So, if your child is performing at expectations, does that mean they’re average? Not so. National averages have nothing to do with National Standards. A national average consists of students’ actual results – it shows what New Zealand students of a given age can do. National Standards, on the other hand, set out what every student of a given age should be able to do – they are milestones of minimum achievement as outlined by the Ministry of Education. While the fact that we’re comparing to a minimum level of achievement may be unsettling for some parents, the goal is to lift performance in literacy (reading, writing), and numeracy (mathematics) by setting higher goalposts than previously, and providing clarity about what students should achieve and by when.
the ‘other’ part
Just because Technology, Health and Key Competencies are not measured against the newly prescribed National Standards, it doesn’t make them less important. When an employer looks to recruit, they will want somebody who can use the computer, be organised and possess a good work ethic.
So, attached to the National Standards comes another document: the old Curriculum. This sits behind the new Achievement Objectives and is still used to determine whether your child is on target in science and independent thinking.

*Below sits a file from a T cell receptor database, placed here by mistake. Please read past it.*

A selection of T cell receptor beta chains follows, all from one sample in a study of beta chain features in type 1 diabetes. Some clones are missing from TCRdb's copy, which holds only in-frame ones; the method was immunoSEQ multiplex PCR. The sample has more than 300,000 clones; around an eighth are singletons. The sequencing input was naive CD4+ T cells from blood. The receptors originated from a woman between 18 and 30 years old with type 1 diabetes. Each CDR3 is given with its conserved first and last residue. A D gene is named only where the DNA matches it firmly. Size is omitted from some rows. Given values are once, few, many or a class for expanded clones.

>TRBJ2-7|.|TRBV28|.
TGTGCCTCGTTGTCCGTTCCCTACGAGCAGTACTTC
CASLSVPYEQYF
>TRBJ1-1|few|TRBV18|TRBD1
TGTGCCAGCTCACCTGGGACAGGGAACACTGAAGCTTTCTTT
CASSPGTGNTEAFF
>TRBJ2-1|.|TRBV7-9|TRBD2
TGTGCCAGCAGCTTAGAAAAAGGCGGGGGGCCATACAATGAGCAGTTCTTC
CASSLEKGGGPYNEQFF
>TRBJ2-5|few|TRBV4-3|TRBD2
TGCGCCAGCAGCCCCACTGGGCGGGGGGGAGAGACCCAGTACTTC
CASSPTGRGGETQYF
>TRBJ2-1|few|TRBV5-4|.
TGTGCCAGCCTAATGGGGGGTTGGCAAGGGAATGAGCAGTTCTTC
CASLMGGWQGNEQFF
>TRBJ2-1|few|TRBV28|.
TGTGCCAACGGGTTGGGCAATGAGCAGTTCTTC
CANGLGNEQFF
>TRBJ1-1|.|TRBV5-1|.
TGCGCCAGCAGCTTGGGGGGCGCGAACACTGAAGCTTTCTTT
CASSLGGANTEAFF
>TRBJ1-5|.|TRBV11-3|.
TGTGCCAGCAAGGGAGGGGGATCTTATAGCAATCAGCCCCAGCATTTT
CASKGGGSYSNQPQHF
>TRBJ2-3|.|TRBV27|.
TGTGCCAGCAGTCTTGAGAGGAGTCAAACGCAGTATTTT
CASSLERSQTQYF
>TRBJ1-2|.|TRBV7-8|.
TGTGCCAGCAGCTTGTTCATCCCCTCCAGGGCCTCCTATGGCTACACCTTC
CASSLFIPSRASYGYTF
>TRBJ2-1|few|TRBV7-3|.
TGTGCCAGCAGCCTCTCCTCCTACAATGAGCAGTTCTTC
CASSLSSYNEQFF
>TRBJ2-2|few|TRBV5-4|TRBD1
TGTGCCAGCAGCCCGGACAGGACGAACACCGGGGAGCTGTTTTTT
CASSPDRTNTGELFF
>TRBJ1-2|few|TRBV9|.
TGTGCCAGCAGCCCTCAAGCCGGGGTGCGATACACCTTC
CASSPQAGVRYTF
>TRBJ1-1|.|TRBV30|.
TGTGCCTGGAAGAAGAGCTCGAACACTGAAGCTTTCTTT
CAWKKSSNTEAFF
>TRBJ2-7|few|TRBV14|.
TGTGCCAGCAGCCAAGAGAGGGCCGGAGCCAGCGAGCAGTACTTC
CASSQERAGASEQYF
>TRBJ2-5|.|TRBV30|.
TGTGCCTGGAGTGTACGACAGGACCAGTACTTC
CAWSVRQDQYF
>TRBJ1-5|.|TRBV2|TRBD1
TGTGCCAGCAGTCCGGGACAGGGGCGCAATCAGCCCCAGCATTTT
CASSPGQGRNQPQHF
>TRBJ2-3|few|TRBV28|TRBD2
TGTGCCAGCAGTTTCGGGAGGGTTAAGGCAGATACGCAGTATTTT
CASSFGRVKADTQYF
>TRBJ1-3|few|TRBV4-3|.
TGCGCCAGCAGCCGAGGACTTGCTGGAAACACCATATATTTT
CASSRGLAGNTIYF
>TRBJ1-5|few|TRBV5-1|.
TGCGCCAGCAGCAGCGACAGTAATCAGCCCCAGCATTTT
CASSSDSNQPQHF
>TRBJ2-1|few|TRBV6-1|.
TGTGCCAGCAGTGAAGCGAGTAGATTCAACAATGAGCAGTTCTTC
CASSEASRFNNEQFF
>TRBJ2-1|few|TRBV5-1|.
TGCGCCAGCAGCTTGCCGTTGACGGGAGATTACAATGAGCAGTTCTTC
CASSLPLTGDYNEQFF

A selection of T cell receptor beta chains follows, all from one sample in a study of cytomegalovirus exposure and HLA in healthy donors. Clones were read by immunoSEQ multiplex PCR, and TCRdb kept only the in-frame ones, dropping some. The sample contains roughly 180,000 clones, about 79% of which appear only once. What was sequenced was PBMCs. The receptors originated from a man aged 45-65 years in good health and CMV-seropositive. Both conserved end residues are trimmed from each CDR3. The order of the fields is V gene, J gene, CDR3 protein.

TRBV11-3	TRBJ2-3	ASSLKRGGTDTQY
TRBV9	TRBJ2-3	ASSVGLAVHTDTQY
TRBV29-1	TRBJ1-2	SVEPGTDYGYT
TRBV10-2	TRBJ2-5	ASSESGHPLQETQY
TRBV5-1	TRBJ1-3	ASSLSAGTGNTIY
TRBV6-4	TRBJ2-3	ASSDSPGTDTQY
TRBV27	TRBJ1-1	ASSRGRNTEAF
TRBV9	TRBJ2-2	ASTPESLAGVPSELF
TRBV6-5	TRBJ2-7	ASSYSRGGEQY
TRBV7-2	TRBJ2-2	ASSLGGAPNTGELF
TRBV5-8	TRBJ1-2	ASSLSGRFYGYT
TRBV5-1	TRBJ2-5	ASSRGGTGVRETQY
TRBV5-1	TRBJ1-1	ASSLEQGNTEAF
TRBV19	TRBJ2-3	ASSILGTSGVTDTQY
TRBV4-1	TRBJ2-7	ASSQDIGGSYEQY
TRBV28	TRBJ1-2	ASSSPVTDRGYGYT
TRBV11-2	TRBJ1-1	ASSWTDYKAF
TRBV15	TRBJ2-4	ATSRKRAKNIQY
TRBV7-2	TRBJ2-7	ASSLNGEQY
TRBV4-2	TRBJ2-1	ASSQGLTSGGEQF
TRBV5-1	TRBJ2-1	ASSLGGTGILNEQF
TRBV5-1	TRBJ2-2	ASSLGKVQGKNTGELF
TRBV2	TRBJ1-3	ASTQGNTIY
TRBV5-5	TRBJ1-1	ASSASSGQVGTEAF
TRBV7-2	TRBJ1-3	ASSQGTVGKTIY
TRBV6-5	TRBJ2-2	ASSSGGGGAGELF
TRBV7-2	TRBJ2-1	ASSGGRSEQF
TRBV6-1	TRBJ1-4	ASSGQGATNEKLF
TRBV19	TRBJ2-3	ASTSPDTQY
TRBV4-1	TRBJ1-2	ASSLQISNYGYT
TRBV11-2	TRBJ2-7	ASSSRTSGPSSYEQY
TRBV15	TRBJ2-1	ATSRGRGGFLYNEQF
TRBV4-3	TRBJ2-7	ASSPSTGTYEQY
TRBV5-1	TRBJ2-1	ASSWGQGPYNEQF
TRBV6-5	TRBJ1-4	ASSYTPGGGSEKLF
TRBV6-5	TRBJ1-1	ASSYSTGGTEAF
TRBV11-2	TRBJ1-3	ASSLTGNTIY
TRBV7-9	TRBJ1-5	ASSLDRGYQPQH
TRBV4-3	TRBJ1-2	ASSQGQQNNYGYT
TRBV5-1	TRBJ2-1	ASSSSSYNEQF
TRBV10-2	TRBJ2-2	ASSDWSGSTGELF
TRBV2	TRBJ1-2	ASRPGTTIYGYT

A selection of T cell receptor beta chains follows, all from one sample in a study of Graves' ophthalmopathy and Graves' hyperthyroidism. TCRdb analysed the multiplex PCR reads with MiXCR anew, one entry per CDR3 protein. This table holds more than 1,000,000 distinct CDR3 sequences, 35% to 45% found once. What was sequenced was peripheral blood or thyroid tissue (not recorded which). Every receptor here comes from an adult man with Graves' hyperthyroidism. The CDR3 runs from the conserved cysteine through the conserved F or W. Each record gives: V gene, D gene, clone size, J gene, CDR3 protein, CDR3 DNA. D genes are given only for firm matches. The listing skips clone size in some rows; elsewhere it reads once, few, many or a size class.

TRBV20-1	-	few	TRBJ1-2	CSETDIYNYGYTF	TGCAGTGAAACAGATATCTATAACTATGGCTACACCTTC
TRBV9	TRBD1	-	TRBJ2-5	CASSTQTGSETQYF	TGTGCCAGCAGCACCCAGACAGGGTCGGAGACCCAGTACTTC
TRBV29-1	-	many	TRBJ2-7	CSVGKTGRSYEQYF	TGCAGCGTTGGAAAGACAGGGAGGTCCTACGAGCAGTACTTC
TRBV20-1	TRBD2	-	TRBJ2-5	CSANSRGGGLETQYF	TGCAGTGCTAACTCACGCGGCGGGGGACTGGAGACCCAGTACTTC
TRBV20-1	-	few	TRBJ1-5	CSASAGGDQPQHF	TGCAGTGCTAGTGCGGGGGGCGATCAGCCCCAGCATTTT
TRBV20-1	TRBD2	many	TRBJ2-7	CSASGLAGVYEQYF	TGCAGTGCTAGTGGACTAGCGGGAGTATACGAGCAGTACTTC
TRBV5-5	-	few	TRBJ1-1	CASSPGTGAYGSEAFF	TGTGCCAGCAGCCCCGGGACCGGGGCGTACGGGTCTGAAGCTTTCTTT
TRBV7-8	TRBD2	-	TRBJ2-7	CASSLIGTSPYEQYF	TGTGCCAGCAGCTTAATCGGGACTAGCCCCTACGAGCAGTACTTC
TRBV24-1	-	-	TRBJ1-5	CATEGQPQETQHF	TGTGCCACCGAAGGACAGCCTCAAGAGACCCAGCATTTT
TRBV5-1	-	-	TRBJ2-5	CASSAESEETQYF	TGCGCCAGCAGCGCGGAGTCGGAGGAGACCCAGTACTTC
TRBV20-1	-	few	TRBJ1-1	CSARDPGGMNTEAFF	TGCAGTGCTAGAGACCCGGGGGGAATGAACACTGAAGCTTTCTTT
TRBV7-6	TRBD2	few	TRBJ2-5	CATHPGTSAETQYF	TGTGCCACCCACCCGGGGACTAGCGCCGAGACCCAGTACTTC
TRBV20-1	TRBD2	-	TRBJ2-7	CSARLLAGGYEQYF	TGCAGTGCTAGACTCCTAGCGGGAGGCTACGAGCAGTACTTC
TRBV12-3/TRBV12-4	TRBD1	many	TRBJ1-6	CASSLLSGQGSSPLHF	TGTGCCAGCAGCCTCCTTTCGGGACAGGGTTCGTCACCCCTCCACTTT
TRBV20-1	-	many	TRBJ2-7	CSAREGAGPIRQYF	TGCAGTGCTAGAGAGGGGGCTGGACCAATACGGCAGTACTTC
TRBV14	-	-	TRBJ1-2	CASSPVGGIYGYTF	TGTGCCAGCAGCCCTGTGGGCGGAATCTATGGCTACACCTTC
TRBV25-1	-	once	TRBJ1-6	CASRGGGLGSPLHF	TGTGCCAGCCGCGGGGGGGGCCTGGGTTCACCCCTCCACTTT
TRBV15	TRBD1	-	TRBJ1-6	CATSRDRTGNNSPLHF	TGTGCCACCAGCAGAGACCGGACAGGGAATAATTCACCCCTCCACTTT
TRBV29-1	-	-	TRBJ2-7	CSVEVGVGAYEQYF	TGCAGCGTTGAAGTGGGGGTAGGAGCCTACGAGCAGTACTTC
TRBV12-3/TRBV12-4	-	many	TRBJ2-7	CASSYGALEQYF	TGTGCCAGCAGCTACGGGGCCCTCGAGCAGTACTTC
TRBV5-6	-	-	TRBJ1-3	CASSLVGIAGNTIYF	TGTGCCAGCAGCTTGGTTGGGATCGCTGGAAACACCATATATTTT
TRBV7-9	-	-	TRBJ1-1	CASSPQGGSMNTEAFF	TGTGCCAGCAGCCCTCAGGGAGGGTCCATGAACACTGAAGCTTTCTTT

In reporting your child’s progress, teachers use a range of assessment practices (norm-referenced and criterion-referenced diagnostic tools), observations in the classroom, and homework assignments. National Standards should have removed any subjectivity or comparisons to high-achieving pupils.
There is no prescribed test or assessment tool, however, most schools will use one or more of the following:
- School Entry Assessment for
- 6-year Net (Observation Survey) when the child is in Year 2 and turns 6 – identifying letters, knowing you read left to right, writing, etc
- Burt for reading (Year 2 on)
- STAR (Supplementary Test for Achievement in Reading) (Year 3 on)
- PAT for reading and maths (Year 3 on)
- PROBE for reading (Year 3 on)
- asTTle (Assessment Tools for Teaching and Learning) for reading, writing and maths (Year 5 on).